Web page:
The WISE all-sky survey provided a survey of the whole sky in 2010 in four bands from 3-8 microns in the infrared, including over 500 million catalogued sources. Since 2014 the mission has continued to survey the sky every six months in the two shortest-wavelength bands, with the goal of finding dangerous earth-crossing asteroids. However, it also provides a useful source of information on time-varying astronomical objects of all kinds, although with some odd features – the survey strategy means most sources are observed for ten seconds every ninety minutes for a day, and then not again for six months. There’s a rich range of possible ways to investigate these data, either seeking new discoveries, or finding variability data on classes of already-known sources, including transients and known variables. There’s a SURE opportunity to get involved in a project that can be sculpted to fit within the summer period.
[BAR21] Observations of the brightness of satellite constellations – Martin Barstow and Matt Burleigh, Astrophysics Group
The aim of the project is to carry out a programme of observations of individual satellites in the current suite of mega-constellations using the University observatory. The programme will include satellites from different constellations, which have different operational altitudes and spacecraft structures, and specifically include satellites where mitigation measures have been taken to determine how effective these are. The first stage of the project will be to obtain the ephemerides for the satellites and select a group of targets for observation. The Next Generation Transit Survey telescopes will serendipitously observe constellation satellites during normal operations. The NGTS database will be searched for satellite detections and brightness measurements extracted from these images. This will become the focus of the work if COVID restrictions prevent observatory access. We have a close working relationship with the South African Astronomical Observatory. We will use the satellite ephemerides to predict times when observations can be made by the SAAO telescopes and devise a remote observing programme that can be carried out by local telescope operators. Desirable Skills: Experience with the Oadby telescopes and astronomical image analysis.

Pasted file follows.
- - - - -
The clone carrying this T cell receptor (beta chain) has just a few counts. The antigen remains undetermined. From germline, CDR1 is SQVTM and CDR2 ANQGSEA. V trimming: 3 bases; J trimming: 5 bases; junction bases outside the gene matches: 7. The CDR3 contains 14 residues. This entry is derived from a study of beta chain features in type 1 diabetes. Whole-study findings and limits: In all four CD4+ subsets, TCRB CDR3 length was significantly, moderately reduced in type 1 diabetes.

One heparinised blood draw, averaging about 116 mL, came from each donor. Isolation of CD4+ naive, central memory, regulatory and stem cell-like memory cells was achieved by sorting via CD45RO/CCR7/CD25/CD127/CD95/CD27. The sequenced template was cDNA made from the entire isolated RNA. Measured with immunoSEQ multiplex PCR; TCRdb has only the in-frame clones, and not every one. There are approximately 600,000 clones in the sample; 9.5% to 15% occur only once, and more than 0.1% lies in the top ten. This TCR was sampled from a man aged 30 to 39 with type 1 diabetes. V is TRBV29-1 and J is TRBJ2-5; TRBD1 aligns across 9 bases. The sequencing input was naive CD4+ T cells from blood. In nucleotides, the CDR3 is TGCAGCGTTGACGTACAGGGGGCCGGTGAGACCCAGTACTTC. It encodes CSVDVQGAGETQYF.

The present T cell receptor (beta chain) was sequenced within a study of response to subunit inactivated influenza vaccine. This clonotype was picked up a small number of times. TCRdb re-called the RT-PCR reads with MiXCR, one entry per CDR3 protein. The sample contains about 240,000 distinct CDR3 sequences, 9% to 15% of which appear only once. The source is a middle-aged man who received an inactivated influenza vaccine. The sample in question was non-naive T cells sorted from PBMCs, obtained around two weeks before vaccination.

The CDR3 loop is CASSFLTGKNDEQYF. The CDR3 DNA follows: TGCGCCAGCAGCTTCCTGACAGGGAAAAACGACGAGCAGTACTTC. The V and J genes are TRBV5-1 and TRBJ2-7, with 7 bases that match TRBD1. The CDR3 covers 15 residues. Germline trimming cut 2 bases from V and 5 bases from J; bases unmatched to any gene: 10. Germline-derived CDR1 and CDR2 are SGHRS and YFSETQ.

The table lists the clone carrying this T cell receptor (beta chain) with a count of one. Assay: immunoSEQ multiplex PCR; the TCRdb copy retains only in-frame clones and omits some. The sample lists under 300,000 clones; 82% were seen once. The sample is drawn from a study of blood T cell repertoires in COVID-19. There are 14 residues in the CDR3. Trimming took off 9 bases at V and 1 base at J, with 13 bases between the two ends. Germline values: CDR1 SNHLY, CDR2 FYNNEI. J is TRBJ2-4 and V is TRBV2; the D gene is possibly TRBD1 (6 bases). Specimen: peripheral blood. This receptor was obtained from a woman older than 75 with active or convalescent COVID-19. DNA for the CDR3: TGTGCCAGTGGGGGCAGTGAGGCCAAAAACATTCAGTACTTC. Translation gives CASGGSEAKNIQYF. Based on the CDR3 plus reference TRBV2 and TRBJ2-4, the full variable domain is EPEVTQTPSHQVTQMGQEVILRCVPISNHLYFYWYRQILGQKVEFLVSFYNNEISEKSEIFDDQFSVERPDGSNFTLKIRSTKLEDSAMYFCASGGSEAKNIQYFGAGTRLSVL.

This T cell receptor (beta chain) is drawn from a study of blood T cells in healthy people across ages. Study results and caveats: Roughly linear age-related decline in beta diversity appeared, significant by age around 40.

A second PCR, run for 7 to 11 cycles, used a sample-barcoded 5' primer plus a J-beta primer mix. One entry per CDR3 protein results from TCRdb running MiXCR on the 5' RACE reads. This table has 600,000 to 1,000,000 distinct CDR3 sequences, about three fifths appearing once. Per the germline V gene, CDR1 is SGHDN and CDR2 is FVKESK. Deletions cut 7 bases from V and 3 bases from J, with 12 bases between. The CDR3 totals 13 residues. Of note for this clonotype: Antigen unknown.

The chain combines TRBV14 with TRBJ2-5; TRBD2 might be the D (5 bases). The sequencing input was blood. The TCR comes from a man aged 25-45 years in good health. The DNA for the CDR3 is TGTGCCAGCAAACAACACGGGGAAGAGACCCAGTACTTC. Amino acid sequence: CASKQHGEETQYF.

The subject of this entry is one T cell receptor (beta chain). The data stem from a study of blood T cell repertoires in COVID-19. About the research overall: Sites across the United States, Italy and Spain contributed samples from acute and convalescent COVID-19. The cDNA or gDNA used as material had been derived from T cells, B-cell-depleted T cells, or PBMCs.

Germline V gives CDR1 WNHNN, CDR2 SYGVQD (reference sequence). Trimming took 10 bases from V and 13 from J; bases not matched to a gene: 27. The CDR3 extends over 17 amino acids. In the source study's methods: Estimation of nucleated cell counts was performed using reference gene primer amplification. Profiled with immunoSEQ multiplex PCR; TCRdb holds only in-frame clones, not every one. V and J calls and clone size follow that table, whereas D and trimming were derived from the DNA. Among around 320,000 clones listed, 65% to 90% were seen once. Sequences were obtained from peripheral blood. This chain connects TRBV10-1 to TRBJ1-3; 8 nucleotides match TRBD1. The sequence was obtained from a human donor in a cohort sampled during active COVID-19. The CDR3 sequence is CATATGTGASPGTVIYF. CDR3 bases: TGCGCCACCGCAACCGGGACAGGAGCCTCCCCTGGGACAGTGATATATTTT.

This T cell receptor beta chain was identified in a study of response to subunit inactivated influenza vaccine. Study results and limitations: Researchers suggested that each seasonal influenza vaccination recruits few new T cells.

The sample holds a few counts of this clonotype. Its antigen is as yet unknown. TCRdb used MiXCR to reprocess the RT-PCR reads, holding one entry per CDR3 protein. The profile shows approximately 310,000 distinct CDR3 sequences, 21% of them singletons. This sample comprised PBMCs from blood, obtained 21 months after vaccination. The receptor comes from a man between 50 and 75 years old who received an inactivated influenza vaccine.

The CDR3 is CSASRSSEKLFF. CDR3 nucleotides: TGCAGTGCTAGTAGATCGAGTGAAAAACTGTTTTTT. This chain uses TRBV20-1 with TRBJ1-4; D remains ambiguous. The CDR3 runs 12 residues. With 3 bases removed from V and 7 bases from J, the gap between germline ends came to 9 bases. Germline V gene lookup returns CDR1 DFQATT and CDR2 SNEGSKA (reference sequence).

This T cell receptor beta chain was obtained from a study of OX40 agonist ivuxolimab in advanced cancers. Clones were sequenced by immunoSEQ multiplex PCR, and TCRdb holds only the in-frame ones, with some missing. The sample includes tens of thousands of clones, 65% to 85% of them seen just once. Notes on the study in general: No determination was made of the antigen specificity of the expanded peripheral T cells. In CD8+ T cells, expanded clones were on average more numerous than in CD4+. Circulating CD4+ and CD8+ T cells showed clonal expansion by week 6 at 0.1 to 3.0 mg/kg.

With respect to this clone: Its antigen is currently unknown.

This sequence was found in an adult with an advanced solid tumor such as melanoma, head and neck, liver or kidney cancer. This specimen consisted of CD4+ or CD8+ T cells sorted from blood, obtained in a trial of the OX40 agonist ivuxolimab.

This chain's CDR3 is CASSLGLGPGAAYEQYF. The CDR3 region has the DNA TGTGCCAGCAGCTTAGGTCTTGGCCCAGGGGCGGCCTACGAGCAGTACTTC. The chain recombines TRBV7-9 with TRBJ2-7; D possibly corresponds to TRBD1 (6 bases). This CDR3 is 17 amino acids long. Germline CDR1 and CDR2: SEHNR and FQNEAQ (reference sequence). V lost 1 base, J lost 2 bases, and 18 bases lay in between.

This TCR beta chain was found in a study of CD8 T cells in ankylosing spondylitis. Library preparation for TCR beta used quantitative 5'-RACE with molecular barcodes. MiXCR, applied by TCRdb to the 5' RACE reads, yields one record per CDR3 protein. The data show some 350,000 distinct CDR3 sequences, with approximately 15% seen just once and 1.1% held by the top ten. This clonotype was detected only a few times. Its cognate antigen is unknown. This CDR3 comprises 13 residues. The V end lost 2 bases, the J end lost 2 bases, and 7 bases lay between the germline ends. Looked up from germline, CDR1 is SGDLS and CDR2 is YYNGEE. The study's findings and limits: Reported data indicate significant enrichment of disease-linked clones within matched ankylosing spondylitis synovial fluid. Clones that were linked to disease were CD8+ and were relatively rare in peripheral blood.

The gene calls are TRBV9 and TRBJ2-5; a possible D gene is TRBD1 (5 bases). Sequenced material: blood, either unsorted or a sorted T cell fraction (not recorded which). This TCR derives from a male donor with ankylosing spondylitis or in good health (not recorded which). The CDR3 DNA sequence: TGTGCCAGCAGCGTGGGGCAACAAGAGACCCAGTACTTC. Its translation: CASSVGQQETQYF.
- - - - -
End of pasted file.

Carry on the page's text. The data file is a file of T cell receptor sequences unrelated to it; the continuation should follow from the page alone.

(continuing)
[STA21] Understanding diversity among the gamma-ray burst population – Rhaana Starling and Kim Page, Astrophysics Group
Gamma-ray bursts are the most energetic events in the Universe, in which particles are accelerated at shock fronts creating gamma-ray and X-ray emission. While the latter stages of a burst can usually be described by synchrotron processes, the early emission is more complex and shows diverse behaviours. This project is to model the X-ray emission of GRBs to understand early-time spectral shapes. You will be guided in how to use X-ray data analysis software. Python/scripting experience is an advantage but not a requirement. Preferred dates: between 14 June – 9 July.
[NIX21] Dynamics of accretion on to black holes- Chris Nixon, Astrophysics Group
Accretion on to black holes is a major theme in modern astronomy. This project will advance our understanding of accretion by exploring theoretical models, and exploiting recent breakthroughs to develop new models. Numerical simulations will be performed and the results will be analysed to deduce observational implications. This computational project will utilise the University’s high performance computing (HPC) facility. Desirable skills: The project will make use of or enhance your skills in programming (Fortran or C), bash, linux, and HPC.